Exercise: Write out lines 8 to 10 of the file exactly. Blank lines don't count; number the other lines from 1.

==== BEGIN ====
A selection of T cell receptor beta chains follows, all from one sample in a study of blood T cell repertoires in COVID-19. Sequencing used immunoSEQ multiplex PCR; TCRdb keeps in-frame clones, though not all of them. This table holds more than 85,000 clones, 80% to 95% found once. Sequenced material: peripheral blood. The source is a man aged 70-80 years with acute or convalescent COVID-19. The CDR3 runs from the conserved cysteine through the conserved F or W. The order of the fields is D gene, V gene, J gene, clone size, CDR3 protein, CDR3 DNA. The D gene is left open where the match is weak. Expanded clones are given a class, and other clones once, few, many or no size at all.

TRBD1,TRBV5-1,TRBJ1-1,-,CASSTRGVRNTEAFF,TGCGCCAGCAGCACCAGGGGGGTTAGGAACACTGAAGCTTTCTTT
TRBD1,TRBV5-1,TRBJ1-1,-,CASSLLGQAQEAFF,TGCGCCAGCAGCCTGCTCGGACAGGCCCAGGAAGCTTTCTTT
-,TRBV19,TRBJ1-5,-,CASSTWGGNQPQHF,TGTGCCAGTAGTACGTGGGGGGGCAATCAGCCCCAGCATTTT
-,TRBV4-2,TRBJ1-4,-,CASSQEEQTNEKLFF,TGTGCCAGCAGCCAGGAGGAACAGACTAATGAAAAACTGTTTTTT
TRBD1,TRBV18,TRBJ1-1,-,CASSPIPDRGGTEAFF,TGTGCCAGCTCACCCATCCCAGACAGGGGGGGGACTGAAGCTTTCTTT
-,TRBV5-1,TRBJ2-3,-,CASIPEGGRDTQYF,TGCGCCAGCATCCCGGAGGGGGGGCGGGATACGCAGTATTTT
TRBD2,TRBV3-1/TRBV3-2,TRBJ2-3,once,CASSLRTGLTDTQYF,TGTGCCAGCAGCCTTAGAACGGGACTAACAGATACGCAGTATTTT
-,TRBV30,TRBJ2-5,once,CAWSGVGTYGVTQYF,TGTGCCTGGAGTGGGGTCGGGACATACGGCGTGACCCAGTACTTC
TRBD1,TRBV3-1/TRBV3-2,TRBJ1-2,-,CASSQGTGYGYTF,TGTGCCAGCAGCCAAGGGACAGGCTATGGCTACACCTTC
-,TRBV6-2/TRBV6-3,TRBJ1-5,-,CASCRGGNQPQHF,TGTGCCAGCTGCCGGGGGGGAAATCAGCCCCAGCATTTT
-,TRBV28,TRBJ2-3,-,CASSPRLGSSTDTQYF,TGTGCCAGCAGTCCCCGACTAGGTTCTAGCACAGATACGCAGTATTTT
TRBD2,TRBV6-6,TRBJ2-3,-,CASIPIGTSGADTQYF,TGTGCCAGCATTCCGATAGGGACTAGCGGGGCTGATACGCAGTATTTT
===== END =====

TRBD2,TRBV3-1/TRBV3-2,TRBJ2-3,once,CASSLRTGLTDTQYF,TGTGCCAGCAGCCTTAGAACGGGACTAACAGATACGCAGTATTTT
-,TRBV30,TRBJ2-5,once,CAWSGVGTYGVTQYF,TGTGCCTGGAGTGGGGTCGGGACATACGGCGTGACCCAGTACTTC
TRBD1,TRBV3-1/TRBV3-2,TRBJ1-2,-,CASSQGTGYGYTF,TGTGCCAGCAGCCAAGGGACAGGCTATGGCTACACCTTC